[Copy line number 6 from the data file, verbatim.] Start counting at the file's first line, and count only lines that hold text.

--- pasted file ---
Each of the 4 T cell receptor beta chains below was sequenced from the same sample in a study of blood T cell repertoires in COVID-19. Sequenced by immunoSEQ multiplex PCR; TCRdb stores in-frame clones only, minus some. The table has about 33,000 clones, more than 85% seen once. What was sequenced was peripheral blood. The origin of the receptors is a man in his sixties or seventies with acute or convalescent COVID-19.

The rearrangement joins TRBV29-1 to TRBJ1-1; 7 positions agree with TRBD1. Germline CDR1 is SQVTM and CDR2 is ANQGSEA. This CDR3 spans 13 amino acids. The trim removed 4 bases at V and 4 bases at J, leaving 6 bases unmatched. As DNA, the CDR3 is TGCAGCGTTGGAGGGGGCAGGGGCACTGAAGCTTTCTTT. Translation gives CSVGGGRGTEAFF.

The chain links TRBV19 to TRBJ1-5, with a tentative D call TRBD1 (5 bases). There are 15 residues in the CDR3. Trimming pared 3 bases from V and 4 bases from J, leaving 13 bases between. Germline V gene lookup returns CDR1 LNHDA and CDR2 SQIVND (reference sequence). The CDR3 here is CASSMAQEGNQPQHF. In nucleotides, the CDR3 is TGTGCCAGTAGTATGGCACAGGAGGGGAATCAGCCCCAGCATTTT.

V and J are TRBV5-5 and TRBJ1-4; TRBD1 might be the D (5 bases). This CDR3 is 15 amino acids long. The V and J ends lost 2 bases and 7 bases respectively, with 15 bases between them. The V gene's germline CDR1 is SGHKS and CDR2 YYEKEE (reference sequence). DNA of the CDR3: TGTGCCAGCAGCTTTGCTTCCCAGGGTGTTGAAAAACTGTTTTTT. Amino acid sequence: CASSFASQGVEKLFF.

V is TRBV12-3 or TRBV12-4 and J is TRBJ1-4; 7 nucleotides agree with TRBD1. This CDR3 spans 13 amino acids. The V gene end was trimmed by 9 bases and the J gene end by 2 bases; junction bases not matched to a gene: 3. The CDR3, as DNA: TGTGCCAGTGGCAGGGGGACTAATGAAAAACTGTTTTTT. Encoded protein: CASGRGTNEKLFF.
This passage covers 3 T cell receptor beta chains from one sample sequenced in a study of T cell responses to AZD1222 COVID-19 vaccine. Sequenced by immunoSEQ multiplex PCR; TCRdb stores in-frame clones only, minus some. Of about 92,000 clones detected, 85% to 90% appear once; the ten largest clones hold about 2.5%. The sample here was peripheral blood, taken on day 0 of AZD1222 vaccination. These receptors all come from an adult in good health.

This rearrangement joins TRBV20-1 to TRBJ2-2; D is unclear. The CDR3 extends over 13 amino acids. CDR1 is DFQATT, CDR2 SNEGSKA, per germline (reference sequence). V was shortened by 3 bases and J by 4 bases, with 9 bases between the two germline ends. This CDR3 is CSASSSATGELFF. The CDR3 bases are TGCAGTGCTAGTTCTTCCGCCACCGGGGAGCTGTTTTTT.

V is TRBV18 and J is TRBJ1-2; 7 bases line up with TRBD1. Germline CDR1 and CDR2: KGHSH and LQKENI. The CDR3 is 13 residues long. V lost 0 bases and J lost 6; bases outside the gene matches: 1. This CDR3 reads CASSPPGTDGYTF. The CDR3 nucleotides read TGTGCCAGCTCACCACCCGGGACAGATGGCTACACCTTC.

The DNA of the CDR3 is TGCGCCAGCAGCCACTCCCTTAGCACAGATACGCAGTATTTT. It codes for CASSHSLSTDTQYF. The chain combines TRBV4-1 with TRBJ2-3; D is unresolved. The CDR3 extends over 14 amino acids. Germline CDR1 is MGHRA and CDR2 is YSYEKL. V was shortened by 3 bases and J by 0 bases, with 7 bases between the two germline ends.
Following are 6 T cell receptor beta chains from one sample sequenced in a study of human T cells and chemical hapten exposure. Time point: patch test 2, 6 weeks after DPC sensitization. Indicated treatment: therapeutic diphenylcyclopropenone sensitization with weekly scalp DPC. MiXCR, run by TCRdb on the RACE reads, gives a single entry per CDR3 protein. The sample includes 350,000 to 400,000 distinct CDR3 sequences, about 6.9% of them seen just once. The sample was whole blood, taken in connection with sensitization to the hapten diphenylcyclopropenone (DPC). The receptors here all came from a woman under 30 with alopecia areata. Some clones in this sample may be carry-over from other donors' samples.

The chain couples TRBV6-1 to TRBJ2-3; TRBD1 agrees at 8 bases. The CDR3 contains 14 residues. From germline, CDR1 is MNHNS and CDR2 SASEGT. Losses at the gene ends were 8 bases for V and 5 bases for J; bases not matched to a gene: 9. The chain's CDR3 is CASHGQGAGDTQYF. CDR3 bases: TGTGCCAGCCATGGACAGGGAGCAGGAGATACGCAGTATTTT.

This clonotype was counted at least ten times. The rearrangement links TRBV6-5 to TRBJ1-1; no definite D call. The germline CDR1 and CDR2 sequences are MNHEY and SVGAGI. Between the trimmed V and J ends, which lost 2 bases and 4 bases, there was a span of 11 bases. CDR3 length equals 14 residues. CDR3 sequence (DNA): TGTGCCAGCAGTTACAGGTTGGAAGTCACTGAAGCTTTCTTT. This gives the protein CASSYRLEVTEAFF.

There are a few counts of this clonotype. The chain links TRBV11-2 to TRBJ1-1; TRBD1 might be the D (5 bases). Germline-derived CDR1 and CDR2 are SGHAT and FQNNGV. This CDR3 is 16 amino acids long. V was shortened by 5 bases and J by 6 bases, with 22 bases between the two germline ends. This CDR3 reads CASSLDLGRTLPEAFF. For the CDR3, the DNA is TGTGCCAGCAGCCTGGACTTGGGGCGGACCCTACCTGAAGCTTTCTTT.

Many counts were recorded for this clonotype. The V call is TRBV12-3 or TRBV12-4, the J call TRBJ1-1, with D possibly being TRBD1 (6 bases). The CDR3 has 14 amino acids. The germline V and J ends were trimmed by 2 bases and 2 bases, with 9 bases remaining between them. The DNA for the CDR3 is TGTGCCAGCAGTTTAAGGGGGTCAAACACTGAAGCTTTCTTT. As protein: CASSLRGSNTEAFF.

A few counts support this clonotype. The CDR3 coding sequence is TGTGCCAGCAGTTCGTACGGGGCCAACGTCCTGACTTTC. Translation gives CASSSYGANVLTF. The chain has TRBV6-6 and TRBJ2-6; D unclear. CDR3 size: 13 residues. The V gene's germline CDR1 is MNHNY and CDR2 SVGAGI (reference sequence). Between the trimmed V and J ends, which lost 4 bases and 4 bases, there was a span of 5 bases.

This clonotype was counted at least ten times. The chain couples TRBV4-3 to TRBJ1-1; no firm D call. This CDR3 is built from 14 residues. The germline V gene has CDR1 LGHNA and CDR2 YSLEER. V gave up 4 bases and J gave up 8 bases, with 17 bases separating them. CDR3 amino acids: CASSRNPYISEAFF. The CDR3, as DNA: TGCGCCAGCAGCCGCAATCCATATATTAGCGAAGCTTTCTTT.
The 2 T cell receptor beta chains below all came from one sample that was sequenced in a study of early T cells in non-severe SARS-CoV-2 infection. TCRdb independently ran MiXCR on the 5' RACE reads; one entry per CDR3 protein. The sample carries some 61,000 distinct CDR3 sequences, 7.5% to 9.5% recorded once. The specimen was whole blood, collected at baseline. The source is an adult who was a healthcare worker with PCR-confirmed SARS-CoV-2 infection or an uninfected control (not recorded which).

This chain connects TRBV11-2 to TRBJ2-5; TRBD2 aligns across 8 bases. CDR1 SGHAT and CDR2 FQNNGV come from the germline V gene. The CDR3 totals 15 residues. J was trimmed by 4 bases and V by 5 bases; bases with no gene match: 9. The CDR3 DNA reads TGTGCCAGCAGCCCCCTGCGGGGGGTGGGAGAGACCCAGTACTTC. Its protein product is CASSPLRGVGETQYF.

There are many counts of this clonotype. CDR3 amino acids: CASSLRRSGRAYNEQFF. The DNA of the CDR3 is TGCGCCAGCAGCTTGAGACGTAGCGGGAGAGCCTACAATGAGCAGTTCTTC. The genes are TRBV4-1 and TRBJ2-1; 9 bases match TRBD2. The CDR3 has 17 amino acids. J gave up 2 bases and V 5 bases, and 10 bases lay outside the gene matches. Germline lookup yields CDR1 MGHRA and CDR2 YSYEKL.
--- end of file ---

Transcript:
This passage covers 3 T cell receptor beta chains from one sample sequenced in a study of T cell responses to AZD1222 COVID-19 vaccine. Sequenced by immunoSEQ multiplex PCR; TCRdb stores in-frame clones only, minus some. Of about 92,000 clones detected, 85% to 90% appear once; the ten largest clones hold about 2.5%. The sample here was peripheral blood, taken on day 0 of AZD1222 vaccination. These receptors all come from an adult in good health.